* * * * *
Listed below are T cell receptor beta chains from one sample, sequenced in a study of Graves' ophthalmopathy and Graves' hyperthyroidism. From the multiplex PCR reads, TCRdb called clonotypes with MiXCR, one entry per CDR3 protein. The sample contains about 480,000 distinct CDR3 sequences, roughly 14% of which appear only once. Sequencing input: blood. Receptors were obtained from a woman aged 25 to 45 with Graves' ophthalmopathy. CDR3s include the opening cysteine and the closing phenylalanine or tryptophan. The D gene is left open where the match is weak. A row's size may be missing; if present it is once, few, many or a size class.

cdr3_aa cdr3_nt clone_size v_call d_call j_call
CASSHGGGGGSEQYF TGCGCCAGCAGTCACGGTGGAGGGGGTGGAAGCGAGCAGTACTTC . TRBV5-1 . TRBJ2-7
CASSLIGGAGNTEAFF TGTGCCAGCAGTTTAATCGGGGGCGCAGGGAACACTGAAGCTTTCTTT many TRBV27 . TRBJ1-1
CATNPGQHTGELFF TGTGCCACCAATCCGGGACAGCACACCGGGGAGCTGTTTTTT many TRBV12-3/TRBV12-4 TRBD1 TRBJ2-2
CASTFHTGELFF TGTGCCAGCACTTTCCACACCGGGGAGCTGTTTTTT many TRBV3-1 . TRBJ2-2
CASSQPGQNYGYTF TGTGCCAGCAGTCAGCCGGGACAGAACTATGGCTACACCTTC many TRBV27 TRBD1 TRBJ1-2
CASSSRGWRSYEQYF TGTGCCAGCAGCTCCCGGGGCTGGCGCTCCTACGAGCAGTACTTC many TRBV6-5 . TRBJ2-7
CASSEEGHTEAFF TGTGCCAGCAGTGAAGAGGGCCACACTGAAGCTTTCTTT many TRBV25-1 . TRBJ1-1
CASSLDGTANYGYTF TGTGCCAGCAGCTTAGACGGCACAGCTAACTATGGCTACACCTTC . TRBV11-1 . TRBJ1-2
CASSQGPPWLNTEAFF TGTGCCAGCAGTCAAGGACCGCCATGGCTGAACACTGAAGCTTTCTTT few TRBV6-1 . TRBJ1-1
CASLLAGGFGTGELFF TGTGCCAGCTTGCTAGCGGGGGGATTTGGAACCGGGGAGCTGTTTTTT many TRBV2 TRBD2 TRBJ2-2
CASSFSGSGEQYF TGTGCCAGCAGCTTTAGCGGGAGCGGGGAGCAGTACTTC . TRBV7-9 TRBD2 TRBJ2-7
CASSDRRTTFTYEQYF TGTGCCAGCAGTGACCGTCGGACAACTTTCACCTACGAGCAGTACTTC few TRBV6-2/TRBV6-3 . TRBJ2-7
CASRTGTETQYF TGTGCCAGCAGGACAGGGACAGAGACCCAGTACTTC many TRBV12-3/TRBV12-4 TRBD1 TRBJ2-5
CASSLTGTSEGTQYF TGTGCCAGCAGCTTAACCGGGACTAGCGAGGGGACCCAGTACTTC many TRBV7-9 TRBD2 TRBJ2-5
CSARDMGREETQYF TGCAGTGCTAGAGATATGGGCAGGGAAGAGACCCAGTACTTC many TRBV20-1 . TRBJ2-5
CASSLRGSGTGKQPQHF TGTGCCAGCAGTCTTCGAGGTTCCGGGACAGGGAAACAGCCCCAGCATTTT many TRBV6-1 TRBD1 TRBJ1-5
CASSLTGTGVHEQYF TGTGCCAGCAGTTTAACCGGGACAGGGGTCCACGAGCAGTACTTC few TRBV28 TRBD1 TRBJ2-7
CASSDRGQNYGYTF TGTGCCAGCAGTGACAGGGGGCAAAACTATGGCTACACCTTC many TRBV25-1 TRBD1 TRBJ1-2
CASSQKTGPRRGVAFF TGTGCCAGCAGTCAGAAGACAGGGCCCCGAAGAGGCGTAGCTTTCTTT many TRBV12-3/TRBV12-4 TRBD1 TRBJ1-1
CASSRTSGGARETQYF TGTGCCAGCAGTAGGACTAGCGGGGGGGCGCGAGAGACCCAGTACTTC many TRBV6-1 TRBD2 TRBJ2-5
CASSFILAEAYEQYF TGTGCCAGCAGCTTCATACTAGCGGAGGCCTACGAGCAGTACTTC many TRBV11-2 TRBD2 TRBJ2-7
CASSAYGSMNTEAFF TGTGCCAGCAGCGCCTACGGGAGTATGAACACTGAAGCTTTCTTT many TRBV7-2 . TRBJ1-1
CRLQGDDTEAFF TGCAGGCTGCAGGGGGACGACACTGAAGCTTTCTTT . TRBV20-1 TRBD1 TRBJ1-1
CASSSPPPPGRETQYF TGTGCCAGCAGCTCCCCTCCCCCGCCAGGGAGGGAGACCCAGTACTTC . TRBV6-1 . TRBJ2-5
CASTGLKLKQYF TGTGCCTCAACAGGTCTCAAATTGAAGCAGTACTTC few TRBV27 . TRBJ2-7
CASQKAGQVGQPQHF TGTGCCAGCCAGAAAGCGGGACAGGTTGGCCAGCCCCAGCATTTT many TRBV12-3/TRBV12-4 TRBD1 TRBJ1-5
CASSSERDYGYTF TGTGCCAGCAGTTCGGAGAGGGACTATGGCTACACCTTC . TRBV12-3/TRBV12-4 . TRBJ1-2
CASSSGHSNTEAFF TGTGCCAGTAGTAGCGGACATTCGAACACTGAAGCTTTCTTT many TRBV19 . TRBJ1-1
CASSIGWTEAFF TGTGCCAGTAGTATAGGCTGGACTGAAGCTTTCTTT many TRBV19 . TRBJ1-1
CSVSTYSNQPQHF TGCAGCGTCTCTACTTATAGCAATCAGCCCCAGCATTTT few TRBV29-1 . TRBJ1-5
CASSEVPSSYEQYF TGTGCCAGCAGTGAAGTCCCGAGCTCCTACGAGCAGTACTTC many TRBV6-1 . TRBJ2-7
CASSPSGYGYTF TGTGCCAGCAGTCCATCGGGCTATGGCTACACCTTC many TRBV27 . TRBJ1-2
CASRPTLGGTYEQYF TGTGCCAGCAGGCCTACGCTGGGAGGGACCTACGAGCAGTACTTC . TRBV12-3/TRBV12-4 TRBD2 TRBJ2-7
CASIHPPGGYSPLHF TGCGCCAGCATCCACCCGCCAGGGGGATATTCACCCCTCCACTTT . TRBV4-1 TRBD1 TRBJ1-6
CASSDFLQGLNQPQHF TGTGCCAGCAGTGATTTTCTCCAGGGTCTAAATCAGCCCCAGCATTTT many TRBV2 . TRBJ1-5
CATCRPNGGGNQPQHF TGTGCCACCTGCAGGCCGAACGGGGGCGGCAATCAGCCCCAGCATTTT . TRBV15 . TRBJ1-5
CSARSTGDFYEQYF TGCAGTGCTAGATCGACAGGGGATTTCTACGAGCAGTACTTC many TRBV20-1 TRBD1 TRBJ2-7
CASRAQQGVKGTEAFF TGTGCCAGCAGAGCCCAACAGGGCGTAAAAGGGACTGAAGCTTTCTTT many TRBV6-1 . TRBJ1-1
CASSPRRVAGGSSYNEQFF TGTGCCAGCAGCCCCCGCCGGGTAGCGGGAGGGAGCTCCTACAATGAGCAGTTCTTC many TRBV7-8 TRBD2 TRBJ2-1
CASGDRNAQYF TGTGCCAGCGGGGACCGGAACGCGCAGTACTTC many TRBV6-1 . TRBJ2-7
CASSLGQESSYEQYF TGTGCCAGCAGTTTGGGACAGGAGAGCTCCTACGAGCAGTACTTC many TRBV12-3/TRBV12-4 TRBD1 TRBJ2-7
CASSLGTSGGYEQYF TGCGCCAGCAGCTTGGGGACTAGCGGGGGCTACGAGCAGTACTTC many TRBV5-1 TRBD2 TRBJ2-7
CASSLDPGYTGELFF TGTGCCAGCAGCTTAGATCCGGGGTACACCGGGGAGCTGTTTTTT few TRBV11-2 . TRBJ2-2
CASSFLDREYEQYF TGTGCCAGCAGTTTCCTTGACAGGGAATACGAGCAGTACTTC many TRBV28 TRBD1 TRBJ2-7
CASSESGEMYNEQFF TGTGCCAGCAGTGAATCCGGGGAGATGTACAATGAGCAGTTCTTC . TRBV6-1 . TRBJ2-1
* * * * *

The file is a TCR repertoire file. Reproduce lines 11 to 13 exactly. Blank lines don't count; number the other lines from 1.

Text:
CASSQGPPWLNTEAFF TGTGCCAGCAGTCAAGGACCGCCATGGCTGAACACTGAAGCTTTCTTT few TRBV6-1 . TRBJ1-1
CASLLAGGFGTGELFF TGTGCCAGCTTGCTAGCGGGGGGATTTGGAACCGGGGAGCTGTTTTTT many TRBV2 TRBD2 TRBJ2-2
CASSFSGSGEQYF TGTGCCAGCAGCTTTAGCGGGAGCGGGGAGCAGTACTTC . TRBV7-9 TRBD2 TRBJ2-7